March 18, 2018

The Margin: Changing of guard at Willis Tower highlights turbulent period for Chicago real estate

It’s not just the changing of the guard at Willis (né Sears) Tower. The first quarter of 2015 has been a turbulent time for trophy towers and other notable structures throughout Chicago’s built environment.

It was confirmed Monday that Willis Tower, the world’s tallest building from its completion in 1973 until 1998, is being acquired by Blackstone Group

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 from New York investors Joseph Chetrit and Joseph Moinian and Skokie, Ill.–based American Landmark Properties. They paid $841 million for the tower in 2004, while Blackstone’s purchase price of $1.3 million is, according to Crain’s Chicago Business, set to become the highest ever paid for a U.S. office building outside Manhattan.

For Chicagoans, who’ve only reluctantly learned to identify the 110-story skyscraper by the name of the U.K. insurance broker

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rather than that of the Chicago-area-based retailer

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 , the deal delivers none of the psychic blow that its renaming in 2009, in accord with the terms of the Willis Group lease, did.

But, among Cubs diehards, Opening Day at a bleacher-free Wrigley Field is something else entirely. Off-season renovation work fell behind schedule late last year, and, to add insult to injury, City Hall declined recently to bend the rules — and raise neighborhood ire — by allowing construction to proceed around the clock. It’s been reported that it will be May before the famed bleachers are open; even then, only the left- and center-field sections will be at box-office disposal. The right-field bleachers are slated for June completion.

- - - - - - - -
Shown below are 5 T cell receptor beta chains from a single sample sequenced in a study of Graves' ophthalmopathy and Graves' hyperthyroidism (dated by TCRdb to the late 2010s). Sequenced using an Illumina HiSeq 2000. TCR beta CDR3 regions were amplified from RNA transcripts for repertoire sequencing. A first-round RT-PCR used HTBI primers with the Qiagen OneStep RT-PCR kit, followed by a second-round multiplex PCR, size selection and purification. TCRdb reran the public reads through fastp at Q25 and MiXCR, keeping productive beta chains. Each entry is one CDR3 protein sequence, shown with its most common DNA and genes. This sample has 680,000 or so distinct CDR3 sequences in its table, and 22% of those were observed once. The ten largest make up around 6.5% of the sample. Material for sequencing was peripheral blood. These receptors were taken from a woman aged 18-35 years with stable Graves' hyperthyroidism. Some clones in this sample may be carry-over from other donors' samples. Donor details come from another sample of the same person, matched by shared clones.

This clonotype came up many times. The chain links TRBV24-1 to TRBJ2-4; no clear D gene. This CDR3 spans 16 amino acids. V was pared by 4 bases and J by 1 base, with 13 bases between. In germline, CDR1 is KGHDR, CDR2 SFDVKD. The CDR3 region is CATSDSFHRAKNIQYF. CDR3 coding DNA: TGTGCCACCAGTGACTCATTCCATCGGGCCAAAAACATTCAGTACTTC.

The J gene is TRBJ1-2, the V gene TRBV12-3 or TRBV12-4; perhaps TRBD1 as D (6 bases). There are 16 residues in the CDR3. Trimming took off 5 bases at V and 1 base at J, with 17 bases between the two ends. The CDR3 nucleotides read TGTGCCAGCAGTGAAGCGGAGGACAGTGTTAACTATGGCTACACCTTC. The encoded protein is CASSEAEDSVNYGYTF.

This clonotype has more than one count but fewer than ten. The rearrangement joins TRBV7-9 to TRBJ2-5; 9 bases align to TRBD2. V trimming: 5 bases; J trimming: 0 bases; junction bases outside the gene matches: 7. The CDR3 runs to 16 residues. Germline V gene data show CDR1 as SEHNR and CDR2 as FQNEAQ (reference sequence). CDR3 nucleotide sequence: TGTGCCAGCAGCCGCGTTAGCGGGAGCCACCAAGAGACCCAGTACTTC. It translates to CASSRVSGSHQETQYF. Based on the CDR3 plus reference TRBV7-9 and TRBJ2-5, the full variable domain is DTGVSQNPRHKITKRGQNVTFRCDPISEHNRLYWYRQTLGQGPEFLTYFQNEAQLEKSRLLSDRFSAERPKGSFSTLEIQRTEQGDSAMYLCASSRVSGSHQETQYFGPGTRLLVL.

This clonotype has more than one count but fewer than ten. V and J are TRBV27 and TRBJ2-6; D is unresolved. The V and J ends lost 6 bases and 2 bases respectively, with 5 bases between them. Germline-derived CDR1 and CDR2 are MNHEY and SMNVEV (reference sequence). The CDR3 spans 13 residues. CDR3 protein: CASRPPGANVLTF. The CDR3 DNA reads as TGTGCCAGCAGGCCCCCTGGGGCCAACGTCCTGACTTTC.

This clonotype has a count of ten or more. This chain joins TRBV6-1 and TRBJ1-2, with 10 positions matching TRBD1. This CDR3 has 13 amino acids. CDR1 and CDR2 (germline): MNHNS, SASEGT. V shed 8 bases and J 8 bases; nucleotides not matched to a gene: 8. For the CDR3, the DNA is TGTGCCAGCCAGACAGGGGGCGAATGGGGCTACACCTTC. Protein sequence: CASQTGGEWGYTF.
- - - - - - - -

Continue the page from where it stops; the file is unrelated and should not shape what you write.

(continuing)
Even in a sports-mad city, though, ballparks are not held quite as dear as municipal parks. And in Grant Park, dubbed Chicago’s Front Door, and down in Hyde Park, near the University of Chicago, that’s what’s at stake.

On the South Side, there’s been controversy over a prospective location for the Obama presidential library, with a U. of C.–led bid requiring acquisition of park land. The matter has grown touchy enough locally that it’s been reported by Melissa Harris of the Chicago Tribune that the announcement of a decision is likely to be withheld until after the April 7 mayoral runoff. (The Chicago Sun-Times’ Michael Sneed, meanwhile, has reported that the Obamas themselves may no longer be planning a return to Chicago in January 2017.)

In Grant Park, meanwhile, the building-upon of Chicago Park District property — all but verboten by local tradition — is again at issue. George Lucas’s decision to locate his visual-arts museum in Chicago was likely predicated on a prime lakefront location and a central role in the city’s Museum Campus, but the project has met with challenges on both legal and aesthetic grounds.

Along the Chicago River, there’s been an even more concentrated tumult.

True, work proceeded apace through an overly wintry winter on the next civic showpiece, the Chicago Riverwalk.